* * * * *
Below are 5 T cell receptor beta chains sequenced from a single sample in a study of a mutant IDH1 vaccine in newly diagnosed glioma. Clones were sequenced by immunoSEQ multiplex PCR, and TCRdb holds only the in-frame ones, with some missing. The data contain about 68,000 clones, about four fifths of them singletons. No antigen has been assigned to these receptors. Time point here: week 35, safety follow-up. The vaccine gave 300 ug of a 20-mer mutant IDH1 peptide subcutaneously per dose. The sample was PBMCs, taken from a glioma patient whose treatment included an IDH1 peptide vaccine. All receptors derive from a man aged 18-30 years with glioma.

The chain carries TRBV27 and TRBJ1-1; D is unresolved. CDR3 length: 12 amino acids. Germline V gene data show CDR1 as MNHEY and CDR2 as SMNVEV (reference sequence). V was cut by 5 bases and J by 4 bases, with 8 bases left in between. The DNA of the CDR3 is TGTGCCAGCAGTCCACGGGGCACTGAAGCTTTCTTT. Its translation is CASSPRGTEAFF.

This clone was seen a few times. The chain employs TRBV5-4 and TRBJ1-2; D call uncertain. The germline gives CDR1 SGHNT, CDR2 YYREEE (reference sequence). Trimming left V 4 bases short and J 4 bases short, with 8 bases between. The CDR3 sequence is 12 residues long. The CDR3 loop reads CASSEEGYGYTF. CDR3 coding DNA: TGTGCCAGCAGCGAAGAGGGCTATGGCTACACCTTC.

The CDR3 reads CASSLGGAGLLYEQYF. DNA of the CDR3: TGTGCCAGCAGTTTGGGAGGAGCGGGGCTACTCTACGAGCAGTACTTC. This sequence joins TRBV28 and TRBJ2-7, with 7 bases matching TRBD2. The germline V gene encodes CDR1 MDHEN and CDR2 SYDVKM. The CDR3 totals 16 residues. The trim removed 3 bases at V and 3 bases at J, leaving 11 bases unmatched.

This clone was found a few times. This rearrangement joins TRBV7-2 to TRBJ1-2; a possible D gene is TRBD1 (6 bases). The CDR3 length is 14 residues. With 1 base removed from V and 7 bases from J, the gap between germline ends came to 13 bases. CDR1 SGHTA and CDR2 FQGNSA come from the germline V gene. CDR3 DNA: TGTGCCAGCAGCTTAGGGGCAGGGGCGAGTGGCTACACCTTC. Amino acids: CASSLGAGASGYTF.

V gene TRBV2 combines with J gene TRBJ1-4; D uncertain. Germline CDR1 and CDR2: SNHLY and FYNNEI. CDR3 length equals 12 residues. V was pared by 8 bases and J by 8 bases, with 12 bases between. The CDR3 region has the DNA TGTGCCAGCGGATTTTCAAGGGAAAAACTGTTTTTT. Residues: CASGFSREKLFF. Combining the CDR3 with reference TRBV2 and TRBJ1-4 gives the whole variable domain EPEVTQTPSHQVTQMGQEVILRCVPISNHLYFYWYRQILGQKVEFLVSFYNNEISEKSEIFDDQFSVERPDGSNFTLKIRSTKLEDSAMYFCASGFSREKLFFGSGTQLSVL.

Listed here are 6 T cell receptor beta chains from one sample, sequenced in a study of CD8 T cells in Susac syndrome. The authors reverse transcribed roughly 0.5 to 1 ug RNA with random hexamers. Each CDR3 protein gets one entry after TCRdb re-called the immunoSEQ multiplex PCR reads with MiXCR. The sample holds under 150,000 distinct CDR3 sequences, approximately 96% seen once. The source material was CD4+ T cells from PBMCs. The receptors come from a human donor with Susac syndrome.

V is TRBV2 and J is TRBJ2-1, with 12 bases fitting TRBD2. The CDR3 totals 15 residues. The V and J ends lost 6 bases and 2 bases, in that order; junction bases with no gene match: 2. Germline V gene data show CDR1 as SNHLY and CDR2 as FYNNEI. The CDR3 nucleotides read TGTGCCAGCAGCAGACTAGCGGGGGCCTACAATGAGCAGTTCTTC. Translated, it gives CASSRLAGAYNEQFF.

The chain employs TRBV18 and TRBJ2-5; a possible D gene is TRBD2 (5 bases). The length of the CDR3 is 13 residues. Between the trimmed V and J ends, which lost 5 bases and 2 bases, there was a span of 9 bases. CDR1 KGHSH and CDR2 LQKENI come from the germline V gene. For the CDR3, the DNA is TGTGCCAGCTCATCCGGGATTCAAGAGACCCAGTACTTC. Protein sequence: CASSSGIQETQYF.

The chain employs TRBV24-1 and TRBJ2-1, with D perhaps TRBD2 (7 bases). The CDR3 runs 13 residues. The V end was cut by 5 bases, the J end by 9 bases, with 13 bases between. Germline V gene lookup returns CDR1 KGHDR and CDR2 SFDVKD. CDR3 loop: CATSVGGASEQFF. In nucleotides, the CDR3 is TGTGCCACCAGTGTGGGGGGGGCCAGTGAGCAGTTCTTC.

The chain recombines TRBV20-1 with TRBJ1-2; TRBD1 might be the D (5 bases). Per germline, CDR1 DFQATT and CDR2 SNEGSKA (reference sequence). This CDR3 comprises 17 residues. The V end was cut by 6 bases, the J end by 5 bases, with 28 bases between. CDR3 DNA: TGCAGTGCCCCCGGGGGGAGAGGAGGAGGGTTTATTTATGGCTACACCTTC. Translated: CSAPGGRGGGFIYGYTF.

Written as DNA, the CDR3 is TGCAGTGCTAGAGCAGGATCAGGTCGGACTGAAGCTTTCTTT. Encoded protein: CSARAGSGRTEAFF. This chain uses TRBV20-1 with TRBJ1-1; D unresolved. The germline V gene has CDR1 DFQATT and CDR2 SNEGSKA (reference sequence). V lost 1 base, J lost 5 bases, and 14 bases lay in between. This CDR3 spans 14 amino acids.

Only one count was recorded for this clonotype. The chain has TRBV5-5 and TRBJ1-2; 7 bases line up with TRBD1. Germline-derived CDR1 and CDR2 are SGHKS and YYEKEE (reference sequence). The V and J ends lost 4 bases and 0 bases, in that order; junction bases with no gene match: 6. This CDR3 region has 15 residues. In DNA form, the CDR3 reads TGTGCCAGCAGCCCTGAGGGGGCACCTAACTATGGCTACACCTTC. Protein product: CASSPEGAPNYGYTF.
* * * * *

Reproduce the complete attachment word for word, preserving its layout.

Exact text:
Below are 5 T cell receptor beta chains sequenced from a single sample in a study of a mutant IDH1 vaccine in newly diagnosed glioma. Clones were sequenced by immunoSEQ multiplex PCR, and TCRdb holds only the in-frame ones, with some missing. The data contain about 68,000 clones, about four fifths of them singletons. No antigen has been assigned to these receptors. Time point here: week 35, safety follow-up. The vaccine gave 300 ug of a 20-mer mutant IDH1 peptide subcutaneously per dose. The sample was PBMCs, taken from a glioma patient whose treatment included an IDH1 peptide vaccine. All receptors derive from a man aged 18-30 years with glioma.

The chain carries TRBV27 and TRBJ1-1; D is unresolved. CDR3 length: 12 amino acids. Germline V gene data show CDR1 as MNHEY and CDR2 as SMNVEV (reference sequence). V was cut by 5 bases and J by 4 bases, with 8 bases left in between. The DNA of the CDR3 is TGTGCCAGCAGTCCACGGGGCACTGAAGCTTTCTTT. Its translation is CASSPRGTEAFF.

This clone was seen a few times. The chain employs TRBV5-4 and TRBJ1-2; D call uncertain. The germline gives CDR1 SGHNT, CDR2 YYREEE (reference sequence). Trimming left V 4 bases short and J 4 bases short, with 8 bases between. The CDR3 sequence is 12 residues long. The CDR3 loop reads CASSEEGYGYTF. CDR3 coding DNA: TGTGCCAGCAGCGAAGAGGGCTATGGCTACACCTTC.

The CDR3 reads CASSLGGAGLLYEQYF. DNA of the CDR3: TGTGCCAGCAGTTTGGGAGGAGCGGGGCTACTCTACGAGCAGTACTTC. This sequence joins TRBV28 and TRBJ2-7, with 7 bases matching TRBD2. The germline V gene encodes CDR1 MDHEN and CDR2 SYDVKM. The CDR3 totals 16 residues. The trim removed 3 bases at V and 3 bases at J, leaving 11 bases unmatched.

This clone was found a few times. This rearrangement joins TRBV7-2 to TRBJ1-2; a possible D gene is TRBD1 (6 bases). The CDR3 length is 14 residues. With 1 base removed from V and 7 bases from J, the gap between germline ends came to 13 bases. CDR1 SGHTA and CDR2 FQGNSA come from the germline V gene. CDR3 DNA: TGTGCCAGCAGCTTAGGGGCAGGGGCGAGTGGCTACACCTTC. Amino acids: CASSLGAGASGYTF.

V gene TRBV2 combines with J gene TRBJ1-4; D uncertain. Germline CDR1 and CDR2: SNHLY and FYNNEI. CDR3 length equals 12 residues. V was pared by 8 bases and J by 8 bases, with 12 bases between. The CDR3 region has the DNA TGTGCCAGCGGATTTTCAAGGGAAAAACTGTTTTTT. Residues: CASGFSREKLFF. Combining the CDR3 with reference TRBV2 and TRBJ1-4 gives the whole variable domain EPEVTQTPSHQVTQMGQEVILRCVPISNHLYFYWYRQILGQKVEFLVSFYNNEISEKSEIFDDQFSVERPDGSNFTLKIRSTKLEDSAMYFCASGFSREKLFFGSGTQLSVL.

Listed here are 6 T cell receptor beta chains from one sample, sequenced in a study of CD8 T cells in Susac syndrome. The authors reverse transcribed roughly 0.5 to 1 ug RNA with random hexamers. Each CDR3 protein gets one entry after TCRdb re-called the immunoSEQ multiplex PCR reads with MiXCR. The sample holds under 150,000 distinct CDR3 sequences, approximately 96% seen once. The source material was CD4+ T cells from PBMCs. The receptors come from a human donor with Susac syndrome.

V is TRBV2 and J is TRBJ2-1, with 12 bases fitting TRBD2. The CDR3 totals 15 residues. The V and J ends lost 6 bases and 2 bases, in that order; junction bases with no gene match: 2. Germline V gene data show CDR1 as SNHLY and CDR2 as FYNNEI. The CDR3 nucleotides read TGTGCCAGCAGCAGACTAGCGGGGGCCTACAATGAGCAGTTCTTC. Translated, it gives CASSRLAGAYNEQFF.

The chain employs TRBV18 and TRBJ2-5; a possible D gene is TRBD2 (5 bases). The length of the CDR3 is 13 residues. Between the trimmed V and J ends, which lost 5 bases and 2 bases, there was a span of 9 bases. CDR1 KGHSH and CDR2 LQKENI come from the germline V gene. For the CDR3, the DNA is TGTGCCAGCTCATCCGGGATTCAAGAGACCCAGTACTTC. Protein sequence: CASSSGIQETQYF.

The chain employs TRBV24-1 and TRBJ2-1, with D perhaps TRBD2 (7 bases). The CDR3 runs 13 residues. The V end was cut by 5 bases, the J end by 9 bases, with 13 bases between. Germline V gene lookup returns CDR1 KGHDR and CDR2 SFDVKD. CDR3 loop: CATSVGGASEQFF. In nucleotides, the CDR3 is TGTGCCACCAGTGTGGGGGGGGCCAGTGAGCAGTTCTTC.

The chain recombines TRBV20-1 with TRBJ1-2; TRBD1 might be the D (5 bases). Per germline, CDR1 DFQATT and CDR2 SNEGSKA (reference sequence). This CDR3 comprises 17 residues. The V end was cut by 6 bases, the J end by 5 bases, with 28 bases between. CDR3 DNA: TGCAGTGCCCCCGGGGGGAGAGGAGGAGGGTTTATTTATGGCTACACCTTC. Translated: CSAPGGRGGGFIYGYTF.

Written as DNA, the CDR3 is TGCAGTGCTAGAGCAGGATCAGGTCGGACTGAAGCTTTCTTT. Encoded protein: CSARAGSGRTEAFF. This chain uses TRBV20-1 with TRBJ1-1; D unresolved. The germline V gene has CDR1 DFQATT and CDR2 SNEGSKA (reference sequence). V lost 1 base, J lost 5 bases, and 14 bases lay in between. This CDR3 spans 14 amino acids.

Only one count was recorded for this clonotype. The chain has TRBV5-5 and TRBJ1-2; 7 bases line up with TRBD1. Germline-derived CDR1 and CDR2 are SGHKS and YYEKEE (reference sequence). The V and J ends lost 4 bases and 0 bases, in that order; junction bases with no gene match: 6. This CDR3 region has 15 residues. In DNA form, the CDR3 reads TGTGCCAGCAGCCCTGAGGGGGCACCTAACTATGGCTACACCTTC. Protein product: CASSPEGAPNYGYTF.